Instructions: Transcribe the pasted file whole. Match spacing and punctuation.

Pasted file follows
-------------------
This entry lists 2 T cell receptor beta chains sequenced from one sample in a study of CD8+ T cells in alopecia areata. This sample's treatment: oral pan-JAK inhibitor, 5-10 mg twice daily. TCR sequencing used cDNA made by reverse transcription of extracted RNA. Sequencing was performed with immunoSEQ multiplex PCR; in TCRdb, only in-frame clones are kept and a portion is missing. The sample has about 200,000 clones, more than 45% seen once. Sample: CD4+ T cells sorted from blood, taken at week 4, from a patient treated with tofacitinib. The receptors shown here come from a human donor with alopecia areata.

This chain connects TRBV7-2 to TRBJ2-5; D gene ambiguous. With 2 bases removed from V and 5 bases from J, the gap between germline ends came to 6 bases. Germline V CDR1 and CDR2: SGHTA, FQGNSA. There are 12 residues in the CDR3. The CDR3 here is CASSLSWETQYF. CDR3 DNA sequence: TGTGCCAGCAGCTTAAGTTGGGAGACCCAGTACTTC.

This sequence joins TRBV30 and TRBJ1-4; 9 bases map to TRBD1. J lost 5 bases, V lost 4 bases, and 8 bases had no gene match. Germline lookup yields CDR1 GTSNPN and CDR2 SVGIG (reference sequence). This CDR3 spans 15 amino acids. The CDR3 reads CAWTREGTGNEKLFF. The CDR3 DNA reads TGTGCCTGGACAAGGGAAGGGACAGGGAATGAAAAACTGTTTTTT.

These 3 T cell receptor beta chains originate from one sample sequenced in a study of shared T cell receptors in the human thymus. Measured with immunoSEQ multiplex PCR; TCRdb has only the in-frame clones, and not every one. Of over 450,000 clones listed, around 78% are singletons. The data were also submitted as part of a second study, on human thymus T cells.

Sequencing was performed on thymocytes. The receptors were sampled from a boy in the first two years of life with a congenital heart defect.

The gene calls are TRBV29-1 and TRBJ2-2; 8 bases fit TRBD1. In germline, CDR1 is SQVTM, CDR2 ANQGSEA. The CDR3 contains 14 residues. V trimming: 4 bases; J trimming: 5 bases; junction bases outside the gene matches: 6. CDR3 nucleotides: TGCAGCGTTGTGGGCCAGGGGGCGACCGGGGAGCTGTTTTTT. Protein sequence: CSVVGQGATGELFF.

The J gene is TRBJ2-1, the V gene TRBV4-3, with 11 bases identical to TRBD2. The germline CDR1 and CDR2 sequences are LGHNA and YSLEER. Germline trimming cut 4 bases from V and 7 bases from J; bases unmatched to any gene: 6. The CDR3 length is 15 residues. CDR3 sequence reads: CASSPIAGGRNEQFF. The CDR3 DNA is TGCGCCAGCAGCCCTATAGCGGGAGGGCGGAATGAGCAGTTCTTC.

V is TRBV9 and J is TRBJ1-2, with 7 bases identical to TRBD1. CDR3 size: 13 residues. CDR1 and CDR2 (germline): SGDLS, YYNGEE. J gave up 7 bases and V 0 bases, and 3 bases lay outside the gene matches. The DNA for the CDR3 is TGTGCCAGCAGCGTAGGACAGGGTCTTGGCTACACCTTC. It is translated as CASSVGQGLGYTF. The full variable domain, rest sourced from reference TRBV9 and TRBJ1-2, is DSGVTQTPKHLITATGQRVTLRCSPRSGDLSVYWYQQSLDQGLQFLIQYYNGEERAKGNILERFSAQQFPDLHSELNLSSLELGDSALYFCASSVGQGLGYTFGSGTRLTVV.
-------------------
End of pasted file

This entry lists 2 T cell receptor beta chains sequenced from one sample in a study of CD8+ T cells in alopecia areata. This sample's treatment: oral pan-JAK inhibitor, 5-10 mg twice daily. TCR sequencing used cDNA made by reverse transcription of extracted RNA. Sequencing was performed with immunoSEQ multiplex PCR; in TCRdb, only in-frame clones are kept and a portion is missing. The sample has about 200,000 clones, more than 45% seen once. Sample: CD4+ T cells sorted from blood, taken at week 4, from a patient treated with tofacitinib. The receptors shown here come from a human donor with alopecia areata.

This chain connects TRBV7-2 to TRBJ2-5; D gene ambiguous. With 2 bases removed from V and 5 bases from J, the gap between germline ends came to 6 bases. Germline V CDR1 and CDR2: SGHTA, FQGNSA. There are 12 residues in the CDR3. The CDR3 here is CASSLSWETQYF. CDR3 DNA sequence: TGTGCCAGCAGCTTAAGTTGGGAGACCCAGTACTTC.

This sequence joins TRBV30 and TRBJ1-4; 9 bases map to TRBD1. J lost 5 bases, V lost 4 bases, and 8 bases had no gene match. Germline lookup yields CDR1 GTSNPN and CDR2 SVGIG (reference sequence). This CDR3 spans 15 amino acids. The CDR3 reads CAWTREGTGNEKLFF. The CDR3 DNA reads TGTGCCTGGACAAGGGAAGGGACAGGGAATGAAAAACTGTTTTTT.

These 3 T cell receptor beta chains originate from one sample sequenced in a study of shared T cell receptors in the human thymus. Measured with immunoSEQ multiplex PCR; TCRdb has only the in-frame clones, and not every one. Of over 450,000 clones listed, around 78% are singletons. The data were also submitted as part of a second study, on human thymus T cells.

Sequencing was performed on thymocytes. The receptors were sampled from a boy in the first two years of life with a congenital heart defect.

The gene calls are TRBV29-1 and TRBJ2-2; 8 bases fit TRBD1. In germline, CDR1 is SQVTM, CDR2 ANQGSEA. The CDR3 contains 14 residues. V trimming: 4 bases; J trimming: 5 bases; junction bases outside the gene matches: 6. CDR3 nucleotides: TGCAGCGTTGTGGGCCAGGGGGCGACCGGGGAGCTGTTTTTT. Protein sequence: CSVVGQGATGELFF.

The J gene is TRBJ2-1, the V gene TRBV4-3, with 11 bases identical to TRBD2. The germline CDR1 and CDR2 sequences are LGHNA and YSLEER. Germline trimming cut 4 bases from V and 7 bases from J; bases unmatched to any gene: 6. The CDR3 length is 15 residues. CDR3 sequence reads: CASSPIAGGRNEQFF. The CDR3 DNA is TGCGCCAGCAGCCCTATAGCGGGAGGGCGGAATGAGCAGTTCTTC.

V is TRBV9 and J is TRBJ1-2, with 7 bases identical to TRBD1. CDR3 size: 13 residues. CDR1 and CDR2 (germline): SGDLS, YYNGEE. J gave up 7 bases and V 0 bases, and 3 bases lay outside the gene matches. The DNA for the CDR3 is TGTGCCAGCAGCGTAGGACAGGGTCTTGGCTACACCTTC. It is translated as CASSVGQGLGYTF. The full variable domain, rest sourced from reference TRBV9 and TRBJ1-2, is DSGVTQTPKHLITATGQRVTLRCSPRSGDLSVYWYQQSLDQGLQFLIQYYNGEERAKGNILERFSAQQFPDLHSELNLSSLELGDSALYFCASSVGQGLGYTFGSGTRLTVV.